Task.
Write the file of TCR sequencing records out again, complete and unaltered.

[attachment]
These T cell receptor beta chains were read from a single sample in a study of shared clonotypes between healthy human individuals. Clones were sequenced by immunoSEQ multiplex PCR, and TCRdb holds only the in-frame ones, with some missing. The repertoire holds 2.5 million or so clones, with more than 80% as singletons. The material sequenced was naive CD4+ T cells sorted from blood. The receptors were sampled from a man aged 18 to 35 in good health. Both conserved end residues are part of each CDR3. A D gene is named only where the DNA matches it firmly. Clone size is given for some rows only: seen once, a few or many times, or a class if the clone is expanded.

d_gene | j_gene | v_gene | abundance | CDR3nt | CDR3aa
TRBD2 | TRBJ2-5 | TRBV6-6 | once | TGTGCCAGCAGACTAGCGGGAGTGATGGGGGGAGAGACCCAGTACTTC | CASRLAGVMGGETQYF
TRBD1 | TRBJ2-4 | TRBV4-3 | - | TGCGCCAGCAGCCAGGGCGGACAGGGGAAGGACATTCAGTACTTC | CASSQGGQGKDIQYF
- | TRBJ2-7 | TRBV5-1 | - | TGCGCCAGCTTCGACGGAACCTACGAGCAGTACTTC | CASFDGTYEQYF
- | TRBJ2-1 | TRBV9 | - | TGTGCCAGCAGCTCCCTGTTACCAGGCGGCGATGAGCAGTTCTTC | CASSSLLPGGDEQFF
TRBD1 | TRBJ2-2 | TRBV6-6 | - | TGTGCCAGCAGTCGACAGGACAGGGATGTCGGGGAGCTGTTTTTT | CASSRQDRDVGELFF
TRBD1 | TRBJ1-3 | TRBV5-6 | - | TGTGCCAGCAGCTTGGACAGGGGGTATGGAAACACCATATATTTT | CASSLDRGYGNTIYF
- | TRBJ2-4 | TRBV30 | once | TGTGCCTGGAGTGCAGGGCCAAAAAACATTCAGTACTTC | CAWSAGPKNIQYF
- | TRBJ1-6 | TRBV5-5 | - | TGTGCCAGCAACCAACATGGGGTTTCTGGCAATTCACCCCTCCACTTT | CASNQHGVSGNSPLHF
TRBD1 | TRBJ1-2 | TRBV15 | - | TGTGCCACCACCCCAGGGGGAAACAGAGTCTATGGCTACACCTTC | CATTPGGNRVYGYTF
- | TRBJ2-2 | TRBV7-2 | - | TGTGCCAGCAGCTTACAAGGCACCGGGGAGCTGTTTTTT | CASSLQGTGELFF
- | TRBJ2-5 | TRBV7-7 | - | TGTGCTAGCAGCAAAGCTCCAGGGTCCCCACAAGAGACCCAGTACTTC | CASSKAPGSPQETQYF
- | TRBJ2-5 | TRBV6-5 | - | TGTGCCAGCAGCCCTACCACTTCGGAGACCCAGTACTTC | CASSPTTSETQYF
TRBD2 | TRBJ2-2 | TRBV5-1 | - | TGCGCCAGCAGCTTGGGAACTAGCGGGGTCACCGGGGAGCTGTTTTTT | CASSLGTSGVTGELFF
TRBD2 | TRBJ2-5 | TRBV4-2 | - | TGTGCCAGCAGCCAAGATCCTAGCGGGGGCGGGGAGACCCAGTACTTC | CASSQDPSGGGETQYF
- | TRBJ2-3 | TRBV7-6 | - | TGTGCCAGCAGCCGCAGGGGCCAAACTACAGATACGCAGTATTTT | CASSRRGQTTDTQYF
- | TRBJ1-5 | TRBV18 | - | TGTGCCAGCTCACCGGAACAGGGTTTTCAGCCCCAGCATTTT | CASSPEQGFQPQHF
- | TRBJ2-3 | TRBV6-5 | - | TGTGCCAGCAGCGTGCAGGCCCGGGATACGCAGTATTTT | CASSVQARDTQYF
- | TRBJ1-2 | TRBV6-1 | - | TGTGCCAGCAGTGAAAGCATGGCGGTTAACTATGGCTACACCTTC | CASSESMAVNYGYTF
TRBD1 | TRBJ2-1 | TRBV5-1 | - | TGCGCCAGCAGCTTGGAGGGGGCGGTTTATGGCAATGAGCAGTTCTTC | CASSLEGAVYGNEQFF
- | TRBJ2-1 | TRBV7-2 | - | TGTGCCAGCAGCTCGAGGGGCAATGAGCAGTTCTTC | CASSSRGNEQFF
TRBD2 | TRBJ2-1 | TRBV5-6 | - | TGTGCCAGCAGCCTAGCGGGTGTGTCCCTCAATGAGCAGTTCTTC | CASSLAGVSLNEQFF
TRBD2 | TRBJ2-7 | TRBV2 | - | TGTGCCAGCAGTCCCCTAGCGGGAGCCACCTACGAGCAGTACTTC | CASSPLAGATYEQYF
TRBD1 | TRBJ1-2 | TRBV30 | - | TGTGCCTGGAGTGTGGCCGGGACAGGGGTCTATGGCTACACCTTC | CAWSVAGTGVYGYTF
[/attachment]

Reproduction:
These T cell receptor beta chains were read from a single sample in a study of shared clonotypes between healthy human individuals. Clones were sequenced by immunoSEQ multiplex PCR, and TCRdb holds only the in-frame ones, with some missing. The repertoire holds 2.5 million or so clones, with more than 80% as singletons. The material sequenced was naive CD4+ T cells sorted from blood. The receptors were sampled from a man aged 18 to 35 in good health. Both conserved end residues are part of each CDR3. A D gene is named only where the DNA matches it firmly. Clone size is given for some rows only: seen once, a few or many times, or a class if the clone is expanded.

d_gene | j_gene | v_gene | abundance | CDR3nt | CDR3aa
TRBD2 | TRBJ2-5 | TRBV6-6 | once | TGTGCCAGCAGACTAGCGGGAGTGATGGGGGGAGAGACCCAGTACTTC | CASRLAGVMGGETQYF
TRBD1 | TRBJ2-4 | TRBV4-3 | - | TGCGCCAGCAGCCAGGGCGGACAGGGGAAGGACATTCAGTACTTC | CASSQGGQGKDIQYF
- | TRBJ2-7 | TRBV5-1 | - | TGCGCCAGCTTCGACGGAACCTACGAGCAGTACTTC | CASFDGTYEQYF
- | TRBJ2-1 | TRBV9 | - | TGTGCCAGCAGCTCCCTGTTACCAGGCGGCGATGAGCAGTTCTTC | CASSSLLPGGDEQFF
TRBD1 | TRBJ2-2 | TRBV6-6 | - | TGTGCCAGCAGTCGACAGGACAGGGATGTCGGGGAGCTGTTTTTT | CASSRQDRDVGELFF
TRBD1 | TRBJ1-3 | TRBV5-6 | - | TGTGCCAGCAGCTTGGACAGGGGGTATGGAAACACCATATATTTT | CASSLDRGYGNTIYF
- | TRBJ2-4 | TRBV30 | once | TGTGCCTGGAGTGCAGGGCCAAAAAACATTCAGTACTTC | CAWSAGPKNIQYF
- | TRBJ1-6 | TRBV5-5 | - | TGTGCCAGCAACCAACATGGGGTTTCTGGCAATTCACCCCTCCACTTT | CASNQHGVSGNSPLHF
TRBD1 | TRBJ1-2 | TRBV15 | - | TGTGCCACCACCCCAGGGGGAAACAGAGTCTATGGCTACACCTTC | CATTPGGNRVYGYTF
- | TRBJ2-2 | TRBV7-2 | - | TGTGCCAGCAGCTTACAAGGCACCGGGGAGCTGTTTTTT | CASSLQGTGELFF
- | TRBJ2-5 | TRBV7-7 | - | TGTGCTAGCAGCAAAGCTCCAGGGTCCCCACAAGAGACCCAGTACTTC | CASSKAPGSPQETQYF
- | TRBJ2-5 | TRBV6-5 | - | TGTGCCAGCAGCCCTACCACTTCGGAGACCCAGTACTTC | CASSPTTSETQYF
TRBD2 | TRBJ2-2 | TRBV5-1 | - | TGCGCCAGCAGCTTGGGAACTAGCGGGGTCACCGGGGAGCTGTTTTTT | CASSLGTSGVTGELFF
TRBD2 | TRBJ2-5 | TRBV4-2 | - | TGTGCCAGCAGCCAAGATCCTAGCGGGGGCGGGGAGACCCAGTACTTC | CASSQDPSGGGETQYF
- | TRBJ2-3 | TRBV7-6 | - | TGTGCCAGCAGCCGCAGGGGCCAAACTACAGATACGCAGTATTTT | CASSRRGQTTDTQYF
- | TRBJ1-5 | TRBV18 | - | TGTGCCAGCTCACCGGAACAGGGTTTTCAGCCCCAGCATTTT | CASSPEQGFQPQHF
- | TRBJ2-3 | TRBV6-5 | - | TGTGCCAGCAGCGTGCAGGCCCGGGATACGCAGTATTTT | CASSVQARDTQYF
- | TRBJ1-2 | TRBV6-1 | - | TGTGCCAGCAGTGAAAGCATGGCGGTTAACTATGGCTACACCTTC | CASSESMAVNYGYTF
TRBD1 | TRBJ2-1 | TRBV5-1 | - | TGCGCCAGCAGCTTGGAGGGGGCGGTTTATGGCAATGAGCAGTTCTTC | CASSLEGAVYGNEQFF
- | TRBJ2-1 | TRBV7-2 | - | TGTGCCAGCAGCTCGAGGGGCAATGAGCAGTTCTTC | CASSSRGNEQFF
TRBD2 | TRBJ2-1 | TRBV5-6 | - | TGTGCCAGCAGCCTAGCGGGTGTGTCCCTCAATGAGCAGTTCTTC | CASSLAGVSLNEQFF
TRBD2 | TRBJ2-7 | TRBV2 | - | TGTGCCAGCAGTCCCCTAGCGGGAGCCACCTACGAGCAGTACTTC | CASSPLAGATYEQYF
TRBD1 | TRBJ1-2 | TRBV30 | - | TGTGCCTGGAGTGTGGCCGGGACAGGGGTCTATGGCTACACCTTC | CAWSVAGTGVYGYTF